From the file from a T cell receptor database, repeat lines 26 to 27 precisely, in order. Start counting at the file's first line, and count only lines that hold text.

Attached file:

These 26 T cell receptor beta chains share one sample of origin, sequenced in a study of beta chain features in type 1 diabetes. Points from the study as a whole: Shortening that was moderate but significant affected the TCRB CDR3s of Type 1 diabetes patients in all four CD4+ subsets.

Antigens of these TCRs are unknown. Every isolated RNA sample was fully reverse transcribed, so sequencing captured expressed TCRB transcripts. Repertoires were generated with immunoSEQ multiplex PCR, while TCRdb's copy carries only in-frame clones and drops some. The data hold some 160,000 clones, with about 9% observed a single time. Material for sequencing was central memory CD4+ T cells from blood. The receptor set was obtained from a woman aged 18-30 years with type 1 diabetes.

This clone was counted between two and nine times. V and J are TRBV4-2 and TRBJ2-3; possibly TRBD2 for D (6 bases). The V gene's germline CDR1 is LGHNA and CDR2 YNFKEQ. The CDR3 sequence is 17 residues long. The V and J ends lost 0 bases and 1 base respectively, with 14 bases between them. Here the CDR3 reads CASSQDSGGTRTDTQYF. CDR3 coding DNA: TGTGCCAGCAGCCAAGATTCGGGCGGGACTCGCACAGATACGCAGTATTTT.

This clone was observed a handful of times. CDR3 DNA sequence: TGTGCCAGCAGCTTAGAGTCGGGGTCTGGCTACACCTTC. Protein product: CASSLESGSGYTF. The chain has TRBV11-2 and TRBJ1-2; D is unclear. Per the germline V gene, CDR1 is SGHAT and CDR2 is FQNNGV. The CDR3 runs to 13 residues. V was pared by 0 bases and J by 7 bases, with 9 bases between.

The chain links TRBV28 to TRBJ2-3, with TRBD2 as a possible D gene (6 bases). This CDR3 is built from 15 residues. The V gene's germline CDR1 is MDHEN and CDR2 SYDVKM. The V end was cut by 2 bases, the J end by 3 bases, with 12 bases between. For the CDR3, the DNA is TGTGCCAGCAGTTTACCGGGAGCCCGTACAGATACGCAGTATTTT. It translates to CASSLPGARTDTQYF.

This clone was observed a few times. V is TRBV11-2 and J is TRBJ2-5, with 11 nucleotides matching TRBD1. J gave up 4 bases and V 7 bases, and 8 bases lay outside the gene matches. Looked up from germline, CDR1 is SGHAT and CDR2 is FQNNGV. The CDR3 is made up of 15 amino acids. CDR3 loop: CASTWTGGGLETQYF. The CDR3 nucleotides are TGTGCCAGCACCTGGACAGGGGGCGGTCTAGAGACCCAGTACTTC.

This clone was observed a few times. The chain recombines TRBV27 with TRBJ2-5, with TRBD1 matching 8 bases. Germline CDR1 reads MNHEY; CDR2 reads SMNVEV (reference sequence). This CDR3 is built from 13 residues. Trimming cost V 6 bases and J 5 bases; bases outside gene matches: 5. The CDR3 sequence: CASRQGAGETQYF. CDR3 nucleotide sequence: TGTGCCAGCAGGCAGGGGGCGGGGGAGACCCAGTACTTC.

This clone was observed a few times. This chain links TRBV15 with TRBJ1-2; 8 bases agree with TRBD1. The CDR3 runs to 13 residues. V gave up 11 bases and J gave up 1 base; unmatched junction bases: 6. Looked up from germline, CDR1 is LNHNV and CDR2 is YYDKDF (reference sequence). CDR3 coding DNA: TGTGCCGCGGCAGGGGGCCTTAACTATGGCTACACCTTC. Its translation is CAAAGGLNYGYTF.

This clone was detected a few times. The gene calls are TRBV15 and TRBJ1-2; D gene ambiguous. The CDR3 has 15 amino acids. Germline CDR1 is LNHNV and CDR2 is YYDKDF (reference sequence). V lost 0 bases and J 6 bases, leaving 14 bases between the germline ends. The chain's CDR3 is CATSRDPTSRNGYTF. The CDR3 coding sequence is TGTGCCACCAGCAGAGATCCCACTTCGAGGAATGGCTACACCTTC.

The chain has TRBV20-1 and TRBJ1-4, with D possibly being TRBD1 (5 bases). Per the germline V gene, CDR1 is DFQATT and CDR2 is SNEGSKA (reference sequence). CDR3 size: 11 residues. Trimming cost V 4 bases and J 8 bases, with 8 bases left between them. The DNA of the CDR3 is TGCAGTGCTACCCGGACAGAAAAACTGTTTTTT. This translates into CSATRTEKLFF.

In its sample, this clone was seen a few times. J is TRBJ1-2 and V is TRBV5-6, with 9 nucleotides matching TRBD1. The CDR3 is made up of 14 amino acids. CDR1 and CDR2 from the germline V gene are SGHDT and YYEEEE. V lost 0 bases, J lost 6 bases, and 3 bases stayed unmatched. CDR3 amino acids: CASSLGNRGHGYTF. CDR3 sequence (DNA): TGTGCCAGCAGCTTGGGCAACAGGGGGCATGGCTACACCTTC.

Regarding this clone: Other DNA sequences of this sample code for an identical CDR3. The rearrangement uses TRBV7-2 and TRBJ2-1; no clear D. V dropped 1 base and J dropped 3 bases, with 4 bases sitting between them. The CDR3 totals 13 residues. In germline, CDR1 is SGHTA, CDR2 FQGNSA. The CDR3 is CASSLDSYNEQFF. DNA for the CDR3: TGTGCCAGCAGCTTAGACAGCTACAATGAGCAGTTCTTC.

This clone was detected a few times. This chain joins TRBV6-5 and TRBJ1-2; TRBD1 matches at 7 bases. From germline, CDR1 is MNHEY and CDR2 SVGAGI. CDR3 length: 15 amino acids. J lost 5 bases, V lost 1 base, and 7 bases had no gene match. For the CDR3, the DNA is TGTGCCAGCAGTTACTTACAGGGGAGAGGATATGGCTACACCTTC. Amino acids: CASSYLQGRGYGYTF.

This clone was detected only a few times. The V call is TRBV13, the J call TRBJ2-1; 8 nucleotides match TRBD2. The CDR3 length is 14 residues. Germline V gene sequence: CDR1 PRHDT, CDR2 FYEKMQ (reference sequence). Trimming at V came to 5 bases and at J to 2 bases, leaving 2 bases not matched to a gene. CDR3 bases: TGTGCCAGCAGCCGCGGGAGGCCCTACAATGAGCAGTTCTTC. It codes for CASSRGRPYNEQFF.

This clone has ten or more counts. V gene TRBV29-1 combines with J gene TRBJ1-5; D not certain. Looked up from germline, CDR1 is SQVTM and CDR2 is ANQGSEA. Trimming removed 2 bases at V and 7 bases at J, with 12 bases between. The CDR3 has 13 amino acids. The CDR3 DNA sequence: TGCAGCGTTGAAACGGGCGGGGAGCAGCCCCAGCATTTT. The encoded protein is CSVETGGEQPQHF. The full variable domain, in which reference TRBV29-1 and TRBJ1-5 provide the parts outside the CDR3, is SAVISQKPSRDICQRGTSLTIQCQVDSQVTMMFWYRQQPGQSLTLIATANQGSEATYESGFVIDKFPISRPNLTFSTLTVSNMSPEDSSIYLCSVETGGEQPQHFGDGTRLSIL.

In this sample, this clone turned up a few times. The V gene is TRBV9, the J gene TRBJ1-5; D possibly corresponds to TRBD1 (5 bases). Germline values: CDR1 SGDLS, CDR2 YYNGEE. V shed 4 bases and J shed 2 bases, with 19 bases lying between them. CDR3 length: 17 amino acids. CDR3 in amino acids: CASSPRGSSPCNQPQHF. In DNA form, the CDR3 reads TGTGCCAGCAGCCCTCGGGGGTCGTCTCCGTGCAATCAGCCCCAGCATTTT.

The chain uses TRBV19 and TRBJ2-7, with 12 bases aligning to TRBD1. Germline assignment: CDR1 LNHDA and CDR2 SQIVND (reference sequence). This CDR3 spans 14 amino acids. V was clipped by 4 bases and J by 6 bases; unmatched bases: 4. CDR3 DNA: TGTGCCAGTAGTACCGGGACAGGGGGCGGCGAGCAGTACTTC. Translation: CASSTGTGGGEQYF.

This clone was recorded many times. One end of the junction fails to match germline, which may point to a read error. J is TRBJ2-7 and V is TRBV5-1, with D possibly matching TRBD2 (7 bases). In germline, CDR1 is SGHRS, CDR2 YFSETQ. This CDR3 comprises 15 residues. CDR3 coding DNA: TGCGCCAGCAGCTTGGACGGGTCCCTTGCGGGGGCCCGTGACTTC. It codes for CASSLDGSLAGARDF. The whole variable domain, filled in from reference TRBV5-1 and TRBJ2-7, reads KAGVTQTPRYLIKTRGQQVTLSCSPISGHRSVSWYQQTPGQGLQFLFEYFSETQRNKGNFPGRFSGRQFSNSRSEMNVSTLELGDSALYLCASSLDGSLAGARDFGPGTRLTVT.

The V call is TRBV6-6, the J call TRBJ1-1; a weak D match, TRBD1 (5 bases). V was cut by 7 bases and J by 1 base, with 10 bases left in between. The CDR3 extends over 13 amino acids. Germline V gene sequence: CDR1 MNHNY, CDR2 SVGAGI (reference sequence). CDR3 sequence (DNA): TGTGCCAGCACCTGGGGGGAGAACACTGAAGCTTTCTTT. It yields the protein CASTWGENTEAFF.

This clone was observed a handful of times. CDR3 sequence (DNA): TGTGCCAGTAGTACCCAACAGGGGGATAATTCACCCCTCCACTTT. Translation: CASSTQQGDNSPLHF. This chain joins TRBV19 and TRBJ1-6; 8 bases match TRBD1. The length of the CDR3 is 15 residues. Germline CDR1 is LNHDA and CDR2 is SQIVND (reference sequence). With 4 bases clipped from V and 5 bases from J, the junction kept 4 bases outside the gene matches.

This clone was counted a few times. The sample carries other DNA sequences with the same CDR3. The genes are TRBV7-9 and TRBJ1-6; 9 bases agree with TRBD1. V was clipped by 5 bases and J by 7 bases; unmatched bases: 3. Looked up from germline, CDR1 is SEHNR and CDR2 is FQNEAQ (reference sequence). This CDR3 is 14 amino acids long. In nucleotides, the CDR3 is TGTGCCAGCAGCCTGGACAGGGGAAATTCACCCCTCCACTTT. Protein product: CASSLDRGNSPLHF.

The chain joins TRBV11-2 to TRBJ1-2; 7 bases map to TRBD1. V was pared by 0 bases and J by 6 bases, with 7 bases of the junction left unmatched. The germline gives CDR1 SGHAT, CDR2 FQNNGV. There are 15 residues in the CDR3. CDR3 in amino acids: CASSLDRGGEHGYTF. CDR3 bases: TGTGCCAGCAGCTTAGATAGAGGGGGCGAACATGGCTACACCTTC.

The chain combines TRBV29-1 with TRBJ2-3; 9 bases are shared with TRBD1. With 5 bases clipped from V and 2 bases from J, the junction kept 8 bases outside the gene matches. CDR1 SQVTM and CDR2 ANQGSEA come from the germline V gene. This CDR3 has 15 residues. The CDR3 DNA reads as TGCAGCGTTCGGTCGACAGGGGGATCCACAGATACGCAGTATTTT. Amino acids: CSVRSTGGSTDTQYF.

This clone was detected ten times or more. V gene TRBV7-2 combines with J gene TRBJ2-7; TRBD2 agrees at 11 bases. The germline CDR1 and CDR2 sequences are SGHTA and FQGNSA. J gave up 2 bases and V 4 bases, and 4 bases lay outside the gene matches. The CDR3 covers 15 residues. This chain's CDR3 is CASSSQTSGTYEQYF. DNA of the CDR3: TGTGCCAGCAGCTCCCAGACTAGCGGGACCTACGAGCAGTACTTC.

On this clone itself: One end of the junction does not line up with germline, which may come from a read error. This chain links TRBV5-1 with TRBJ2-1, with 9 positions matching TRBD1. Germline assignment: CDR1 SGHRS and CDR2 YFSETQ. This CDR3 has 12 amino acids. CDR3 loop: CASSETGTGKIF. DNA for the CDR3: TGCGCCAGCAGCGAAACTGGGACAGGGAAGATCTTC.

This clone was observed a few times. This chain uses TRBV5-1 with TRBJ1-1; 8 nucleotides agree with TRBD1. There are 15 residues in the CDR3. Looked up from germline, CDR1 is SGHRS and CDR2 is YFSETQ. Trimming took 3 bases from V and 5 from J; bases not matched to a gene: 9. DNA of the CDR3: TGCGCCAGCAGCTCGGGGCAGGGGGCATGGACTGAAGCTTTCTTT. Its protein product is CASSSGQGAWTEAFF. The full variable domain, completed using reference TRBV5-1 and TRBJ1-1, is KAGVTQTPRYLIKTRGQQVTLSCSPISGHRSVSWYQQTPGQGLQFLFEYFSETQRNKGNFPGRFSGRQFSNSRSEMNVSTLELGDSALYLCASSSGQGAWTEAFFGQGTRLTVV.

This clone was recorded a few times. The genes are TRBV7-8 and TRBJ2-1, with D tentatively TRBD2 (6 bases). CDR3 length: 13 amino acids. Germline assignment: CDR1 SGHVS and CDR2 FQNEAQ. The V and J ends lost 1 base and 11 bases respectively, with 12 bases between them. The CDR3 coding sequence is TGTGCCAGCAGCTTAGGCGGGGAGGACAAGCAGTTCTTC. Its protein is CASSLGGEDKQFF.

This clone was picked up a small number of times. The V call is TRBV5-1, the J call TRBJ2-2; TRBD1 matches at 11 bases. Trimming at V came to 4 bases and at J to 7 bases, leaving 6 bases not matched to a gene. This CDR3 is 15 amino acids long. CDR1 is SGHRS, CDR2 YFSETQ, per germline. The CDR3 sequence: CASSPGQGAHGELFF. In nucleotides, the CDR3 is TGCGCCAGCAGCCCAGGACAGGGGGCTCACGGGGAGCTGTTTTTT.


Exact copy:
This clone was observed a few times. This chain uses TRBV5-1 with TRBJ1-1; 8 nucleotides agree with TRBD1. There are 15 residues in the CDR3. Looked up from germline, CDR1 is SGHRS and CDR2 is YFSETQ. Trimming took 3 bases from V and 5 from J; bases not matched to a gene: 9. DNA of the CDR3: TGCGCCAGCAGCTCGGGGCAGGGGGCATGGACTGAAGCTTTCTTT. Its protein product is CASSSGQGAWTEAFF. The full variable domain, completed using reference TRBV5-1 and TRBJ1-1, is KAGVTQTPRYLIKTRGQQVTLSCSPISGHRSVSWYQQTPGQGLQFLFEYFSETQRNKGNFPGRFSGRQFSNSRSEMNVSTLELGDSALYLCASSSGQGAWTEAFFGQGTRLTVV.

This clone was recorded a few times. The genes are TRBV7-8 and TRBJ2-1, with D tentatively TRBD2 (6 bases). CDR3 length: 13 amino acids. Germline assignment: CDR1 SGHVS and CDR2 FQNEAQ. The V and J ends lost 1 base and 11 bases respectively, with 12 bases between them. The CDR3 coding sequence is TGTGCCAGCAGCTTAGGCGGGGAGGACAAGCAGTTCTTC. Its protein is CASSLGGEDKQFF.